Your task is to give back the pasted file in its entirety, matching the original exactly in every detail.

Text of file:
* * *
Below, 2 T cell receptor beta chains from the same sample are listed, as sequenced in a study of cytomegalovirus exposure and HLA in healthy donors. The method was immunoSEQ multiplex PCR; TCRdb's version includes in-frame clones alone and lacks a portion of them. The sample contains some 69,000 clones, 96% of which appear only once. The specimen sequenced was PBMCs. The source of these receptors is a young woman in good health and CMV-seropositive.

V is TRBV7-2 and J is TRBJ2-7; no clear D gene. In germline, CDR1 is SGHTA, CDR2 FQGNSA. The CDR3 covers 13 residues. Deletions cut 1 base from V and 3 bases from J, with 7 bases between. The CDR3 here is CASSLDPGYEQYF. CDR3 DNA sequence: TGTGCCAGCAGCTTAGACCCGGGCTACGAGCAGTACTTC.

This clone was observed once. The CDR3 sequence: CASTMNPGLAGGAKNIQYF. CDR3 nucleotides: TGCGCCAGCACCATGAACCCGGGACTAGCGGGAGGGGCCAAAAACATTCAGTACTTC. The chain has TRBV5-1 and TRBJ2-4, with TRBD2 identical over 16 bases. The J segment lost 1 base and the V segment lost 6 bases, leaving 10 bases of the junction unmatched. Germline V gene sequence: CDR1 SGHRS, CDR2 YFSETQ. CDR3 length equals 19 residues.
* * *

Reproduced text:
Below, 2 T cell receptor beta chains from the same sample are listed, as sequenced in a study of cytomegalovirus exposure and HLA in healthy donors. The method was immunoSEQ multiplex PCR; TCRdb's version includes in-frame clones alone and lacks a portion of them. The sample contains some 69,000 clones, 96% of which appear only once. The specimen sequenced was PBMCs. The source of these receptors is a young woman in good health and CMV-seropositive.

V is TRBV7-2 and J is TRBJ2-7; no clear D gene. In germline, CDR1 is SGHTA, CDR2 FQGNSA. The CDR3 covers 13 residues. Deletions cut 1 base from V and 3 bases from J, with 7 bases between. The CDR3 here is CASSLDPGYEQYF. CDR3 DNA sequence: TGTGCCAGCAGCTTAGACCCGGGCTACGAGCAGTACTTC.

This clone was observed once. The CDR3 sequence: CASTMNPGLAGGAKNIQYF. CDR3 nucleotides: TGCGCCAGCACCATGAACCCGGGACTAGCGGGAGGGGCCAAAAACATTCAGTACTTC. The chain has TRBV5-1 and TRBJ2-4, with TRBD2 identical over 16 bases. The J segment lost 1 base and the V segment lost 6 bases, leaving 10 bases of the junction unmatched. Germline V gene sequence: CDR1 SGHRS, CDR2 YFSETQ. CDR3 length equals 19 residues.